The Eventider's News


Issue 14 Summer 2010 


Page 8


Summer sailing 2010



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Summer sailing 2010


First trip out...


Friend Phil and myself escaped for a few days in May, having failed to get to Kent to recover Glasstide twice earlier due to weather and other problems. we did not go far, the Pyefleet and back, but we bumped into some friends along the way and the weather was kind!  It was also a test of the new lead acid battery set up and X-Alt charging and X-Split spitting system installed. passed with flying colours.    

Off the Colne we cross wakes with this Barbican 'Passer by'.




Approaching the tidal barrier at Wivenhoe.



A barge gently comes alongside at Wivenhoe for a party !



At Rowhedge we are hailed, it turns out to be Nick Baker late of 'Noctaluca' the G 23.  He is still in touch and this is his new boat, 'French Herring', with the family!    

Gently motoring down stream we linger to look at the Priors boats, when Phil and I were working on the Tideway we knew most of the skippers!  Good to see the boats still working! For those who see them puttering across the sands wonder if they have any idea where they are bound.  They creep over the shallows, cheat the tide and end up unloading up Bow Creek only 6 or so hours after leaving, they dry out empty, then leave straight away they float to repeat the trip.

We have a quiet night in Pyefleet before returning to the Blackwater.  One of Priors boats powers past as we sail out!





The Summer Cruise.

Last Sail for some???



June 2010 we meet up in Bradwell Marina with Brain and Mavis, Doug and Jo and our crew for the week, Phil and Val.  Various ideas bouncing round.  Alan and Margaret with Nick as crew are supposed to be joining us the next day, so we opt to go out to meet them at the Spitway.    

We set off eastwards, only to find the wind increasing and heading us.  We then learn 'Bonita' is not able to get out and they would not want to be out with the wind as it is!

So we turn and run under genoa up river and seek out 'Right Eh Oh' who is anchored off Osea.

They motion us to raft up.  I am always a little chary of the holding ground here  and it is not long before the combined weight of the three of us have the anchor dragging.  We part.  Decide to stop the night across the Blackwater in  Lawling Creek and Dougaljo' comes along too, here we can raft up safely in good holding ground. we thread our way into the shallow creek.  'Right E Oh' shifts to the Mundon side of the Blackwater where the holding is much better, she will not follow us as she draws another half metre!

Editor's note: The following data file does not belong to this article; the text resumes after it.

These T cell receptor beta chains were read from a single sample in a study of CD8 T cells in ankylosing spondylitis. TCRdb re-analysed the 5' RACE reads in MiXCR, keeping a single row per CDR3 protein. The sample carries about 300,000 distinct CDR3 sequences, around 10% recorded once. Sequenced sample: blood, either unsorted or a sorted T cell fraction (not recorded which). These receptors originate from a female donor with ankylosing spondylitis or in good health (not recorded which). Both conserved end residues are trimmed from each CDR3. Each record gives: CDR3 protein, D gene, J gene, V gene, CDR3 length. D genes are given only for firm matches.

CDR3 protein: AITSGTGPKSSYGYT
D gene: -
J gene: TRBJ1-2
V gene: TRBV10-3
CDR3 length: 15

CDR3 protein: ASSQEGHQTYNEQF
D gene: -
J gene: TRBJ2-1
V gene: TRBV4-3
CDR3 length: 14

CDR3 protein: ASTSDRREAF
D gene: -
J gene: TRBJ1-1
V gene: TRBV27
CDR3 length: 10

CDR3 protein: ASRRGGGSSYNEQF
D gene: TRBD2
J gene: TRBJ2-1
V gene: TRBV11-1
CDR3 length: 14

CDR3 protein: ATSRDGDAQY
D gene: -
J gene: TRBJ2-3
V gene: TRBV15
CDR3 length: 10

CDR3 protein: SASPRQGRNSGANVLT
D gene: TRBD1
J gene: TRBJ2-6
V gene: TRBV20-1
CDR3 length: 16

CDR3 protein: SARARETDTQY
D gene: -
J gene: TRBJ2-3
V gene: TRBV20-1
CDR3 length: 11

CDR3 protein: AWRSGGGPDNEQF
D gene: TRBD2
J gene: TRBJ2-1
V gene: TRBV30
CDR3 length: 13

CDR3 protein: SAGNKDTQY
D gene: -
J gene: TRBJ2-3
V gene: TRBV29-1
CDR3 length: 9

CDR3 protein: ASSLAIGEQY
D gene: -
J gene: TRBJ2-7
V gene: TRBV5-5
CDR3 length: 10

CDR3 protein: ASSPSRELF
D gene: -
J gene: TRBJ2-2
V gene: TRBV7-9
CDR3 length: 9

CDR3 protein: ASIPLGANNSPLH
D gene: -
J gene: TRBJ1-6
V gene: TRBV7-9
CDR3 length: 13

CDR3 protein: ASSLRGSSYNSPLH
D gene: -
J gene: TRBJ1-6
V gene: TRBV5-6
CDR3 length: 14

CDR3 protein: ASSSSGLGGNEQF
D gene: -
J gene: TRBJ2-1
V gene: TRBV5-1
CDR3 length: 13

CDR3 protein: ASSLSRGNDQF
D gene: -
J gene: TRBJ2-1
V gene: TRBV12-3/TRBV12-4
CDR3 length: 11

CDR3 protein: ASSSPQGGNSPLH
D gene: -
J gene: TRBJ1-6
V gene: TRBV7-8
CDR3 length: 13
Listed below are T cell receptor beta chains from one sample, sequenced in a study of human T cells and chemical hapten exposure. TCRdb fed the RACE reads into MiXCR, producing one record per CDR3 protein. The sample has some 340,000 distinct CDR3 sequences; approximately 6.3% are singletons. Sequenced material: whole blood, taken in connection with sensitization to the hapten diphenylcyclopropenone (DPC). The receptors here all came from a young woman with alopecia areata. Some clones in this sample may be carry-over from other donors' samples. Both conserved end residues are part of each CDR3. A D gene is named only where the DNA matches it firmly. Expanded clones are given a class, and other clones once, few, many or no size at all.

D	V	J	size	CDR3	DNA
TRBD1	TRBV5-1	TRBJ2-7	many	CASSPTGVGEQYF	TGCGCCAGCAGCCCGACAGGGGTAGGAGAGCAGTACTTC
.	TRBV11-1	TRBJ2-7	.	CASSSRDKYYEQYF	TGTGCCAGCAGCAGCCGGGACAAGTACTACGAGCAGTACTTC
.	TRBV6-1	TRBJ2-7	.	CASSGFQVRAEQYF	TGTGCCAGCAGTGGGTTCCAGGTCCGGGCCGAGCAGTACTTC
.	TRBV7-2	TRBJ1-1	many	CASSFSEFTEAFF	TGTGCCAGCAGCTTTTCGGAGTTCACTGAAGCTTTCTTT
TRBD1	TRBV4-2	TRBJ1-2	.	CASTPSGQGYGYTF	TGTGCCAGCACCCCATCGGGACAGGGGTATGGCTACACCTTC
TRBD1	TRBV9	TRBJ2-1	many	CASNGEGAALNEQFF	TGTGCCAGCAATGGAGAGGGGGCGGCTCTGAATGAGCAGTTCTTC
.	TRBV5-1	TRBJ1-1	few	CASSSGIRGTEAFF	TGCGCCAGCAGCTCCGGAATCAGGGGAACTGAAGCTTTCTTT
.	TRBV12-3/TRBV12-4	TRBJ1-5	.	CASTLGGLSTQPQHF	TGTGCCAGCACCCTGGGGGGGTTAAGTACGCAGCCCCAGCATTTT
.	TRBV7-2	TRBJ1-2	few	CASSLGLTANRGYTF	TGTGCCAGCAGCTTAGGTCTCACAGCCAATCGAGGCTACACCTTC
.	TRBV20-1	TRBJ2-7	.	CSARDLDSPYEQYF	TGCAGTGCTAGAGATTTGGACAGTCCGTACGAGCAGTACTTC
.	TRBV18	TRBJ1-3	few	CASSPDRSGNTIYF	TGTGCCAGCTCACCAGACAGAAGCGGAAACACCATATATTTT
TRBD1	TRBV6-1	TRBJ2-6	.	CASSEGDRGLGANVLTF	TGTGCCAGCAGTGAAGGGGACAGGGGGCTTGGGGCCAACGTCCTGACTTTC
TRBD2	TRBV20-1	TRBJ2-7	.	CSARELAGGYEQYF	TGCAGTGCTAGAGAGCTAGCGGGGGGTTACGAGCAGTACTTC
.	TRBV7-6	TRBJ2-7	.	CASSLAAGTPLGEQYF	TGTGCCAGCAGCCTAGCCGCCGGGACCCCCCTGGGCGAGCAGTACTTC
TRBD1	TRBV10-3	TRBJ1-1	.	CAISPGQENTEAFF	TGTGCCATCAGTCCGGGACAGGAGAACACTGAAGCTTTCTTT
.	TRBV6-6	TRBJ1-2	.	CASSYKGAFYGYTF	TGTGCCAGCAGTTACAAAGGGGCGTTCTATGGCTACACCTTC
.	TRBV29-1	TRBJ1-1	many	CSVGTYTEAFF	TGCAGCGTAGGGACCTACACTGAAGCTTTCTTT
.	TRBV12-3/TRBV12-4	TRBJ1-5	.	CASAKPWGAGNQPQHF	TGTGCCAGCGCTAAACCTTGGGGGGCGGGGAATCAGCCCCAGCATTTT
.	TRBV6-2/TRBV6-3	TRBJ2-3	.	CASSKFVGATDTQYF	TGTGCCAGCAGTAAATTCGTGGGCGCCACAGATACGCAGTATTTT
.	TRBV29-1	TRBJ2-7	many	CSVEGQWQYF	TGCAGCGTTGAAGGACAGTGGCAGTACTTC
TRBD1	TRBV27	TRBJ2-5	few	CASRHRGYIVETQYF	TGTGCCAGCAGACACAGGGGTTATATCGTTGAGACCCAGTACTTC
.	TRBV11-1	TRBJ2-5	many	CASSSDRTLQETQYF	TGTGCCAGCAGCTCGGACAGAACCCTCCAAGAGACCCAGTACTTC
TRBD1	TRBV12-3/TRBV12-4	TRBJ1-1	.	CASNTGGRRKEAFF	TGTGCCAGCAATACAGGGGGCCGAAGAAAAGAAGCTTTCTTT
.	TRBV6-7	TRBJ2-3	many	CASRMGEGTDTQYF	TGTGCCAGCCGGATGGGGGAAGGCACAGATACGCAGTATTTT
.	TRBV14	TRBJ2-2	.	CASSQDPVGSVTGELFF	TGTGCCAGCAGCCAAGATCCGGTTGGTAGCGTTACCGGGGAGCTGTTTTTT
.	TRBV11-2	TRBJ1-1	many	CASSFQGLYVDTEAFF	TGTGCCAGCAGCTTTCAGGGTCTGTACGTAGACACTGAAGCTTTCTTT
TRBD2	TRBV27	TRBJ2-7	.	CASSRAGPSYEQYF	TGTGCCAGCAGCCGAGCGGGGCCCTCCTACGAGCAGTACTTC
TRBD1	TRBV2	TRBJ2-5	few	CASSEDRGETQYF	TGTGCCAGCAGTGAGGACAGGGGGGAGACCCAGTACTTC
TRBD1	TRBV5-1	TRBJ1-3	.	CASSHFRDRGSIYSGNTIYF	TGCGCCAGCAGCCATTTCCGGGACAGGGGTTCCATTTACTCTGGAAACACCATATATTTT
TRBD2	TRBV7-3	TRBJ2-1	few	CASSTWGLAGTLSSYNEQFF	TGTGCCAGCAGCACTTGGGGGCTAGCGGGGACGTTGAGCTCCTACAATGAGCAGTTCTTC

'Dougaljo' and 'Fiddler's Green' were rafted up in one of my favourite spots and stayed afloat for the night, but on the mud nearby was a very well known boat.

We watched when the tide rose that evening and the skipper moved the boat a little and settled in for the night.  Pic by Doug.



The next day he hoisted sails and after what appeared an age, hoisted anchor and sailed towards us.  Pic by Doug.    

Recognise him or the boat?  It's Charlie Stock of course with 'Shoal Waters'.

As he slowly slid past sailing on the faintest breath against the tide, he leaned on his tiller and admitted this to be his last cruise alone, as he realised he no longer had the strength to raise the anchor.  We thought he was just adjusting his mooring last night, in fact he was trying to leave.  Sad to think we shall not be crossing wakes and  catching sight of him  on the river and elsewhere.  End of a legend. 





The Cruise continues...


This was not going to be an epic cruise this year, but it was going to take us into new territory!  We had opted to lock into Heybridge Basin the next morning, something in all the years I have sailed the river I had never done, and nor had any of the others.  We had all been together in locks in Holland though, so were quite happy.  On our way up we were hailed by this happy chap, it was Tony Showell, long time Senior man, now retired to sail a Cadet, having passed on his Senior to his son!